The key to a successful property tax appeal is to arrive armed with data supporting the argument that the subject property is worth less than its assessed, taxable value. For commercial property, the owner or their representative should analyze the subject's income and expense history, together with market data of similar properties in the area. For a Sandy property, this analysis should concentrate on the actual economic harm suffered as a result of Sandy and its aftermath.

In order to do this, prior to filing a property tax challenge, the taxpayer's representative should review copies of the leases, rent rolls and income and expense data of the subject from the last five years. Assuming the asset suffered major vacancies, the property owner's representative must be prepared to discuss and produce documentation or an affidavit attesting to the hardships faced in trying to rent the property and overcome the stigma associated with marketing Sandy-stricken space. In addition, the owner must be prepared to produce and discuss all insurance claims, including awards and denials, and provide an accounting of all out-of-pocket costs associated with the property's rehabilitation.

A carefully prepared and documented presentation of the facts offers the owner a real possibility to avoid unfairly high property tax assessments on these Sandy-impaired properties.

Hild and PenighettiRyan C. Hild and Jason M. Penighetti are attorneys at the Mineola, N.Y., law firm of Koeppel Martone & Leistman LLP, the New York State member of Amercian Property Tax Counsel, the national affiliation of property tax attorneys.  Contact Ryan at This email address is being protected from spambots. You need JavaScript enabled to view it. or Jason at This email address is being protected from spambots. You need JavaScript enabled to view it.

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Dec
05

In Tax Law, There Are No Insignificant Cases

Throughout the United States, taxpayers can expect to bear the burden of proof in property tax appeals. Standards vary by jurisdiction, but owners who seek to change a municipality’s assessment must convince a board or court that the property owner is correct in challenging the assessor’s conclusion. If they fail in that argument, the assessment remains unchanged.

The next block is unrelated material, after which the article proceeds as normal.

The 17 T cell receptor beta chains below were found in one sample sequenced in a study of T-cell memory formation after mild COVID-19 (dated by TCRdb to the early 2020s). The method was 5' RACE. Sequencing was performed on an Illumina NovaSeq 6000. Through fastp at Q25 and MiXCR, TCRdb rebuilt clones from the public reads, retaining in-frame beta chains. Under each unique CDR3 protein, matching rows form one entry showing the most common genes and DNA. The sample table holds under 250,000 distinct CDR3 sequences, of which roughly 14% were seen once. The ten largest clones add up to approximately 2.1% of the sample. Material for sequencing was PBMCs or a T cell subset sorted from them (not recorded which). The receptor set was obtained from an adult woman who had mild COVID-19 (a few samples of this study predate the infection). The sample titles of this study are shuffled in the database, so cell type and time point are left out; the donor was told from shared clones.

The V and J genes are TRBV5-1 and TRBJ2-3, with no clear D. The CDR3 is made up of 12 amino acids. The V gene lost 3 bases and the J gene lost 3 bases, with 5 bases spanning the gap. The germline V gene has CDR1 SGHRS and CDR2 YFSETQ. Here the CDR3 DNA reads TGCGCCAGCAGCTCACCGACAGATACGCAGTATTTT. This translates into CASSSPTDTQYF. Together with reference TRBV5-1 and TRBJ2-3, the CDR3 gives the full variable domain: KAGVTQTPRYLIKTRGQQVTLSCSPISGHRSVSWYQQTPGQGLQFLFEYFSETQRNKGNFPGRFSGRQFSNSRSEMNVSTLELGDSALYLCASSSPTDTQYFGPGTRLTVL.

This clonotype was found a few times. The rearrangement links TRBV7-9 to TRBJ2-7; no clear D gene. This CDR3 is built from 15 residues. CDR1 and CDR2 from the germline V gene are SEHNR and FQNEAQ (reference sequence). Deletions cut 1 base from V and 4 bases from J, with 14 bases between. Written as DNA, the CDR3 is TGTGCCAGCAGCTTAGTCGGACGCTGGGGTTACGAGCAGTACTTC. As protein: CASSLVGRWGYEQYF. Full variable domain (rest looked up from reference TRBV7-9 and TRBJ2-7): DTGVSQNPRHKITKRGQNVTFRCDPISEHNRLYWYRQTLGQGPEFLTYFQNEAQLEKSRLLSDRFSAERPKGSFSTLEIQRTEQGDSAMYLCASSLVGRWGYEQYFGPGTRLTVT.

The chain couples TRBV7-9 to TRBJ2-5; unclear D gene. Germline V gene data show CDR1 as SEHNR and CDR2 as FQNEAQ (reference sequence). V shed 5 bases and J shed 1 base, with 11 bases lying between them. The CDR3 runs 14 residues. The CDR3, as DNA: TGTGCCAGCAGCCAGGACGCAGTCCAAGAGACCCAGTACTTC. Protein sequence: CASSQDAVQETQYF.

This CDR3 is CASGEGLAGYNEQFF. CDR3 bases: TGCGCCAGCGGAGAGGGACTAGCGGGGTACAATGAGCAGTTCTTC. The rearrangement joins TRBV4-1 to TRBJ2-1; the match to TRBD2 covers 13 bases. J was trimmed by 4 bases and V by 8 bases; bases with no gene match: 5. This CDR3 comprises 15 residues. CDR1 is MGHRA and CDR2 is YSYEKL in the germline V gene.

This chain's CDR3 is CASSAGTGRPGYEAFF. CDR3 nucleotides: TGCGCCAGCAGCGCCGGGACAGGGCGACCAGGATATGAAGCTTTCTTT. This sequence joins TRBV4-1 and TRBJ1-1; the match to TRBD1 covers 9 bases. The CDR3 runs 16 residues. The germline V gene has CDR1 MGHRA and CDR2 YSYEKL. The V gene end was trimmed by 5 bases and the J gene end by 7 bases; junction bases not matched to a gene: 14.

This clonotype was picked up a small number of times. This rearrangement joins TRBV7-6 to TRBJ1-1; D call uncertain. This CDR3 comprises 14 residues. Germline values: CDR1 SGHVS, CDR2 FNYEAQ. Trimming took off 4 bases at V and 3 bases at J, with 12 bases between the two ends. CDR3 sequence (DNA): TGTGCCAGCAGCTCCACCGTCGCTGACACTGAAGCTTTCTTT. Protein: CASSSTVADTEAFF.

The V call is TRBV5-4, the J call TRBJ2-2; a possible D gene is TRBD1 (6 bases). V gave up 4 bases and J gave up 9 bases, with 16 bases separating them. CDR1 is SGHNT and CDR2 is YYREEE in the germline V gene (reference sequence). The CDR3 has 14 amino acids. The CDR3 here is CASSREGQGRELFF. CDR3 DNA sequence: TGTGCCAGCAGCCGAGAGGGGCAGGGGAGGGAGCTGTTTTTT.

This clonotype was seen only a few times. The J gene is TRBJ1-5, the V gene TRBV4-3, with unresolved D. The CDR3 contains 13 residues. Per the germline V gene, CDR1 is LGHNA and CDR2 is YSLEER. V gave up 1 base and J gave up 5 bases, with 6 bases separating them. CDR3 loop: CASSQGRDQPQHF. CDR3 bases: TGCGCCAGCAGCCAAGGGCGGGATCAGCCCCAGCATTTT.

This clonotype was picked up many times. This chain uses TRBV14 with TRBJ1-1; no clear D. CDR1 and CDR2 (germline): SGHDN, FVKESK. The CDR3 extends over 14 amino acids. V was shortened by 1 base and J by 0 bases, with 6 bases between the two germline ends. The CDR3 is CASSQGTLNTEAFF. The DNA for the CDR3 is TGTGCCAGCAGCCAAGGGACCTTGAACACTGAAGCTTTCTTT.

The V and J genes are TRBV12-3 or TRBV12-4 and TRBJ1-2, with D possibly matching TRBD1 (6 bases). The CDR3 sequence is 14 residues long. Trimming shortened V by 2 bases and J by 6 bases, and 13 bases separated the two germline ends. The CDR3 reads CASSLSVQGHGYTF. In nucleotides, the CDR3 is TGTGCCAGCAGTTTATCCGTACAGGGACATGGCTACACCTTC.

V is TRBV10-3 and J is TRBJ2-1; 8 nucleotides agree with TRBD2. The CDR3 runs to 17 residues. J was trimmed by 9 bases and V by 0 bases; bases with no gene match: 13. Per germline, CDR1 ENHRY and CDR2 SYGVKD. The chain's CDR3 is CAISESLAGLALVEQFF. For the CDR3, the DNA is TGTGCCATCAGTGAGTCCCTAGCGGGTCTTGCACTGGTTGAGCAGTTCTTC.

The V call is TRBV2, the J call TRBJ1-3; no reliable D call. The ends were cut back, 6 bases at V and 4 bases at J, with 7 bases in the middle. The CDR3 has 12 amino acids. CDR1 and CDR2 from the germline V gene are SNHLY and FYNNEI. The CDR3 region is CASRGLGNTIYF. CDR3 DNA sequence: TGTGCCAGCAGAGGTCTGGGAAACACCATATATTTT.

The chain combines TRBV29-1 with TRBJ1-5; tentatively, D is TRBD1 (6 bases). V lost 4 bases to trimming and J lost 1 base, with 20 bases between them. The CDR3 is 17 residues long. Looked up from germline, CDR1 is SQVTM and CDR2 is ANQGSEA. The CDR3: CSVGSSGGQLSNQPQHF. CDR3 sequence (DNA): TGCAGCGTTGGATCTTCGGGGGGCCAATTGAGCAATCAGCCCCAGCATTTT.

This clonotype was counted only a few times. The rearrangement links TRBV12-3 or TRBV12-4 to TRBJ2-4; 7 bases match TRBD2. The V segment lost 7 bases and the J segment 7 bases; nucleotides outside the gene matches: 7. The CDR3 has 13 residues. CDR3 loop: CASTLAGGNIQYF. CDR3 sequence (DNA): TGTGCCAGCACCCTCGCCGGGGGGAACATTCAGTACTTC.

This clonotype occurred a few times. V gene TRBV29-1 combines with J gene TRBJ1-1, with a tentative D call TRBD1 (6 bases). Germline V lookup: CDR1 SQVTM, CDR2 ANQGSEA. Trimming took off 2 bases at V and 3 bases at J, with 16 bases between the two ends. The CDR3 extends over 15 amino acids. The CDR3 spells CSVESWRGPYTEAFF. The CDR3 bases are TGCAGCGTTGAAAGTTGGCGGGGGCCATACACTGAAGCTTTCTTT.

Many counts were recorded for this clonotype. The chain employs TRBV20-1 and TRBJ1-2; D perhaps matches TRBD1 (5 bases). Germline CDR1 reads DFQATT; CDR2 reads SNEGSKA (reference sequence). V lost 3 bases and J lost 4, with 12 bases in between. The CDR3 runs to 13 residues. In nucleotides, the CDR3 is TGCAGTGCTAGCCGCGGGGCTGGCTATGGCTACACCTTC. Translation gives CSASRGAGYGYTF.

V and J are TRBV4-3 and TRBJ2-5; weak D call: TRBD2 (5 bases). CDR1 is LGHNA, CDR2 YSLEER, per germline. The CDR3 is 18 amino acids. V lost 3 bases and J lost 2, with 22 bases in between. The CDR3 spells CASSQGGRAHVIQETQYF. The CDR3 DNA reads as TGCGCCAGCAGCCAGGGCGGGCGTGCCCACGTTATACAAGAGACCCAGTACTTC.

Commercial taxpayers and their tax professionals often review decisions by local courts to glean direction and weigh prospects of a favorable outcome in their own cases. These stakeholders tend to only view complex commercial property cases for insight, ignoring residential and small commercial cases. But seemingly insignificant residential and small commercial cases are rich in detail that may aid taxpayers with a more sophisticated case when preparing to meet the standard of proof.

Some of these smaller cases shine a light on changing expectations of the court. For example, courts may begin to deem evidence that once would have been acceptable to meet the court’s threshold is no longer adequate. Thus, while the court does not change the law or create new standards, its interpretation of “sufficient competent evidence” may well move the goal post. The education obtained from these cases is not a guiding light to win a case, but rather a reminder of how not to lose one.

In New Jersey, law presumes that any property assessment is correct. Based on this presumption, any taxpayer appealing that valuation has the burden of proving the assessment is erroneous. The presumption is more than an allocation of which party carries the burden of proof. Rather, it expresses that in tax matters, the law presumes that the assessor correctly exercised their governmental authority. In a 1998 decision, MSGW Real Estate Fund vs. the Borough of Mountain Lak, the court stated that the presumption of correctness stands until sufficient competent evidence to the contrary is presented.